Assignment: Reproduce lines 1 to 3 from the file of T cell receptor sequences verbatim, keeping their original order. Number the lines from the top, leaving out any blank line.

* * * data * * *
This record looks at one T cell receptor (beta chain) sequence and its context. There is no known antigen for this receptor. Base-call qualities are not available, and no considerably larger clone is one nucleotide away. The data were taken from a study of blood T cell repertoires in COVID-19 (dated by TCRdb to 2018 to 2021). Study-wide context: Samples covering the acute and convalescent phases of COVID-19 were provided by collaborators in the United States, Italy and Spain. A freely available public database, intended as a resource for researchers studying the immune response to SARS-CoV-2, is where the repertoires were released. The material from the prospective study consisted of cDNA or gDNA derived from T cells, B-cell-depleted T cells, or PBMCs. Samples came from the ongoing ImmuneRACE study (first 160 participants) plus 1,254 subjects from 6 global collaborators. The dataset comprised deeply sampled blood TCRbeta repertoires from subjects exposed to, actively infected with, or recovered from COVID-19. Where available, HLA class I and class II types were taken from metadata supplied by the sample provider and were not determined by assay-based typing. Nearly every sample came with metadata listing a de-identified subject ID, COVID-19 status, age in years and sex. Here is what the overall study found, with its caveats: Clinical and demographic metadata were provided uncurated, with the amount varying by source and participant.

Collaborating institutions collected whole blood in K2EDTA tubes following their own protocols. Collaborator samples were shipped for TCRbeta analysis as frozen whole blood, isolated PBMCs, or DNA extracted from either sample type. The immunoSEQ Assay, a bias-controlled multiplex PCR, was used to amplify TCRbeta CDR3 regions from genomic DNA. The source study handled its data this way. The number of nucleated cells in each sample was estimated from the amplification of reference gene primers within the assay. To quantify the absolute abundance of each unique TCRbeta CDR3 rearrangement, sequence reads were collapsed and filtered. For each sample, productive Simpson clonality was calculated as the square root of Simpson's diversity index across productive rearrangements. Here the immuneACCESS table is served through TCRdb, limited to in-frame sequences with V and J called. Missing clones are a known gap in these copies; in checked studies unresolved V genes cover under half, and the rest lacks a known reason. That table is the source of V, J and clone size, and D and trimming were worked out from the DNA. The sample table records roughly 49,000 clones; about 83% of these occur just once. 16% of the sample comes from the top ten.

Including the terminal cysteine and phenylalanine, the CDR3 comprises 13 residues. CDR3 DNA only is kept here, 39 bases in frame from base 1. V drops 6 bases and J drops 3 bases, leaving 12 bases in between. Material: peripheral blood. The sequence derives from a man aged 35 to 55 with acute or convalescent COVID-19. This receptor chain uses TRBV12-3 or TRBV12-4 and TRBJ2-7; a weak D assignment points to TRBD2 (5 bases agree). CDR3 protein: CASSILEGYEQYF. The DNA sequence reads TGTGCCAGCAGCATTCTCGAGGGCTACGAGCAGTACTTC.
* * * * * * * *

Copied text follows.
This record looks at one T cell receptor (beta chain) sequence and its context. There is no known antigen for this receptor. Base-call qualities are not available, and no considerably larger clone is one nucleotide away. The data were taken from a study of blood T cell repertoires in COVID-19 (dated by TCRdb to 2018 to 2021). Study-wide context: Samples covering the acute and convalescent phases of COVID-19 were provided by collaborators in the United States, Italy and Spain. A freely available public database, intended as a resource for researchers studying the immune response to SARS-CoV-2, is where the repertoires were released. The material from the prospective study consisted of cDNA or gDNA derived from T cells, B-cell-depleted T cells, or PBMCs. Samples came from the ongoing ImmuneRACE study (first 160 participants) plus 1,254 subjects from 6 global collaborators. The dataset comprised deeply sampled blood TCRbeta repertoires from subjects exposed to, actively infected with, or recovered from COVID-19. Where available, HLA class I and class II types were taken from metadata supplied by the sample provider and were not determined by assay-based typing. Nearly every sample came with metadata listing a de-identified subject ID, COVID-19 status, age in years and sex. Here is what the overall study found, with its caveats: Clinical and demographic metadata were provided uncurated, with the amount varying by source and participant.

Collaborating institutions collected whole blood in K2EDTA tubes following their own protocols. Collaborator samples were shipped for TCRbeta analysis as frozen whole blood, isolated PBMCs, or DNA extracted from either sample type. The immunoSEQ Assay, a bias-controlled multiplex PCR, was used to amplify TCRbeta CDR3 regions from genomic DNA. The source study handled its data this way. The number of nucleated cells in each sample was estimated from the amplification of reference gene primers within the assay. To quantify the absolute abundance of each unique TCRbeta CDR3 rearrangement, sequence reads were collapsed and filtered. For each sample, productive Simpson clonality was calculated as the square root of Simpson's diversity index across productive rearrangements. Here the immuneACCESS table is served through TCRdb, limited to in-frame sequences with V and J called. Missing clones are a known gap in these copies; in checked studies unresolved V genes cover under half, and the rest lacks a known reason. That table is the source of V, J and clone size, and D and trimming were worked out from the DNA. The sample table records roughly 49,000 clones; about 83% of these occur just once. 16% of the sample comes from the top ten.

Including the terminal cysteine and phenylalanine, the CDR3 comprises 13 residues. CDR3 DNA only is kept here, 39 bases in frame from base 1. V drops 6 bases and J drops 3 bases, leaving 12 bases in between. Material: peripheral blood. The sequence derives from a man aged 35 to 55 with acute or convalescent COVID-19. This receptor chain uses TRBV12-3 or TRBV12-4 and TRBJ2-7; a weak D assignment points to TRBD2 (5 bases agree). CDR3 protein: CASSILEGYEQYF. The DNA sequence reads TGTGCCAGCAGCATTCTCGAGGGCTACGAGCAGTACTTC.